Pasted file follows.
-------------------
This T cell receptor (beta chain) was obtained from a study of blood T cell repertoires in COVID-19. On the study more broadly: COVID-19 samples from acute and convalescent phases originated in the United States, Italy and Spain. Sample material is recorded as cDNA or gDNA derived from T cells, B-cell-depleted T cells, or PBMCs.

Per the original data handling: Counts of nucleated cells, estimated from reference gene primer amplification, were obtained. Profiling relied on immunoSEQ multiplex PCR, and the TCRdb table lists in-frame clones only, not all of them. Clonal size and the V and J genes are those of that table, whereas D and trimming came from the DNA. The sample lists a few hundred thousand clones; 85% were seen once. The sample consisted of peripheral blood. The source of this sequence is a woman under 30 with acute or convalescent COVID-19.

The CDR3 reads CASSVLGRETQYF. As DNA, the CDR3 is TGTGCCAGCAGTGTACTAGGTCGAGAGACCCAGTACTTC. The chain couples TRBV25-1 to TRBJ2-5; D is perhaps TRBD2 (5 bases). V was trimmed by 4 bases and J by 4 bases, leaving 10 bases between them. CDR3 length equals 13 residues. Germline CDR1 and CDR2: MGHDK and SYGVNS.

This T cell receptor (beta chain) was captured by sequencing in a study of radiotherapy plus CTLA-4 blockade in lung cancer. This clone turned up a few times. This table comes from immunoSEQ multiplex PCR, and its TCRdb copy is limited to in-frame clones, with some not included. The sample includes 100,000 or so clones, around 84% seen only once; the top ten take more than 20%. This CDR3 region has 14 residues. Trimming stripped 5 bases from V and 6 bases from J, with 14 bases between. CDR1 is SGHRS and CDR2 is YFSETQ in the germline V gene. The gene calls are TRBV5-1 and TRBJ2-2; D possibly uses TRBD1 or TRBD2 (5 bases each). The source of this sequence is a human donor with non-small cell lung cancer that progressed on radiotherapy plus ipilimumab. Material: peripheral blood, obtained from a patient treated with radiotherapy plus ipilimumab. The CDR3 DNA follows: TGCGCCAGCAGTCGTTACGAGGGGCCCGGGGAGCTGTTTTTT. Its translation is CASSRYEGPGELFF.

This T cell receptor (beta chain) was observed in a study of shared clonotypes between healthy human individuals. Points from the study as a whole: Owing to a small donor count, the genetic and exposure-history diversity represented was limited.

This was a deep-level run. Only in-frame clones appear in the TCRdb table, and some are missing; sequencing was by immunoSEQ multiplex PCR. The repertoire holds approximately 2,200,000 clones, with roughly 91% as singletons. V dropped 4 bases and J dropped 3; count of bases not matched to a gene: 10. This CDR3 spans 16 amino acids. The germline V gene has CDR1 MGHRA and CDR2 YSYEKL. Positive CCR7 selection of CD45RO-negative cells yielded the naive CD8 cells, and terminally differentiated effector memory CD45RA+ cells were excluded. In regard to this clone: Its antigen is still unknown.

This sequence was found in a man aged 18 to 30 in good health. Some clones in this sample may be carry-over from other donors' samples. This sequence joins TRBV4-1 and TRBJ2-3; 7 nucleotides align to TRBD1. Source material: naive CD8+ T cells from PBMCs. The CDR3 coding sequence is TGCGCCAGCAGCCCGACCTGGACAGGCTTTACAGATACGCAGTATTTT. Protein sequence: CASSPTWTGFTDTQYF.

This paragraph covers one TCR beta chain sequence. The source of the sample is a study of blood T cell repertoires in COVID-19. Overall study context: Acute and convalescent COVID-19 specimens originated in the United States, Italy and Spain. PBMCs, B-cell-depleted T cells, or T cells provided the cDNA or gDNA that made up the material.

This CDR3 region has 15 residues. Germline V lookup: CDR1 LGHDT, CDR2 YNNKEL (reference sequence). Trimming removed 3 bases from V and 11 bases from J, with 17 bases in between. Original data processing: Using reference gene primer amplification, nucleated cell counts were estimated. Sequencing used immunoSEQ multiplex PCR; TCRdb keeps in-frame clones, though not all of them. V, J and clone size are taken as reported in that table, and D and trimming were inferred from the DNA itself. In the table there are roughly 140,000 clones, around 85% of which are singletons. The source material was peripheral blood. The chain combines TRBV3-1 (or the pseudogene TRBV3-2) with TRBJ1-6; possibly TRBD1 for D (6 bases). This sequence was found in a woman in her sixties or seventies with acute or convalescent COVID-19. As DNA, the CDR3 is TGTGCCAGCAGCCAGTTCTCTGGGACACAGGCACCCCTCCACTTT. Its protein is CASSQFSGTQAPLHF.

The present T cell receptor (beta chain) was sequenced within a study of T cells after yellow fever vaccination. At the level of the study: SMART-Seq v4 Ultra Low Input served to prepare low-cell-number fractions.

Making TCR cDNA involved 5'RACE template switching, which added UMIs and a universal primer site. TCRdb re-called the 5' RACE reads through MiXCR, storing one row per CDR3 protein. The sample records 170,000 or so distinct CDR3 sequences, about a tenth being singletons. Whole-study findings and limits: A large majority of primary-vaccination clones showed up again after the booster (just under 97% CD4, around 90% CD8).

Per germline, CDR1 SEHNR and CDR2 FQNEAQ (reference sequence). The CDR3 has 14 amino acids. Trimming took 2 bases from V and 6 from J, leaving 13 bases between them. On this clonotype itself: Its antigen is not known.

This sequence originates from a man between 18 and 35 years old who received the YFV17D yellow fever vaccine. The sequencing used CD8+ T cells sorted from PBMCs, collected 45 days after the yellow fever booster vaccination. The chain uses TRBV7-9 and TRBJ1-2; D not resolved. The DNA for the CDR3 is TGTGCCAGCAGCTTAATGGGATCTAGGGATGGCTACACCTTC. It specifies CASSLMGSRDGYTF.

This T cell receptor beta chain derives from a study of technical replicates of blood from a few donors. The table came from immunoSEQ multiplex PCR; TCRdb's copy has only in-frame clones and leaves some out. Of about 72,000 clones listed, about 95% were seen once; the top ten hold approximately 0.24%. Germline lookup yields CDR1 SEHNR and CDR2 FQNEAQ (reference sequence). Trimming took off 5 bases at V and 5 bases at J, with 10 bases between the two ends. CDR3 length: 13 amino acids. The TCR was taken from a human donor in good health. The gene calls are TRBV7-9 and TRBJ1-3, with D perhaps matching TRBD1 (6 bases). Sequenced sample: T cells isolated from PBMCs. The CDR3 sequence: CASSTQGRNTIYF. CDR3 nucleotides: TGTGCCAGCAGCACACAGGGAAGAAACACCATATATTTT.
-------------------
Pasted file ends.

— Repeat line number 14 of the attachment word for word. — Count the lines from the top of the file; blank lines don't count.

This T cell receptor beta chain derives from a study of technical replicates of blood from a few donors. The table came from immunoSEQ multiplex PCR; TCRdb's copy has only in-frame clones and leaves some out. Of about 72,000 clones listed, about 95% were seen once; the top ten hold approximately 0.24%. Germline lookup yields CDR1 SEHNR and CDR2 FQNEAQ (reference sequence). Trimming took off 5 bases at V and 5 bases at J, with 10 bases between the two ends. CDR3 length: 13 amino acids. The TCR was taken from a human donor in good health. The gene calls are TRBV7-9 and TRBJ1-3, with D perhaps matching TRBD1 (6 bases). Sequenced sample: T cells isolated from PBMCs. The CDR3 sequence: CASSTQGRNTIYF. CDR3 nucleotides: TGTGCCAGCAGCACACAGGGAAGAAACACCATATATTTT.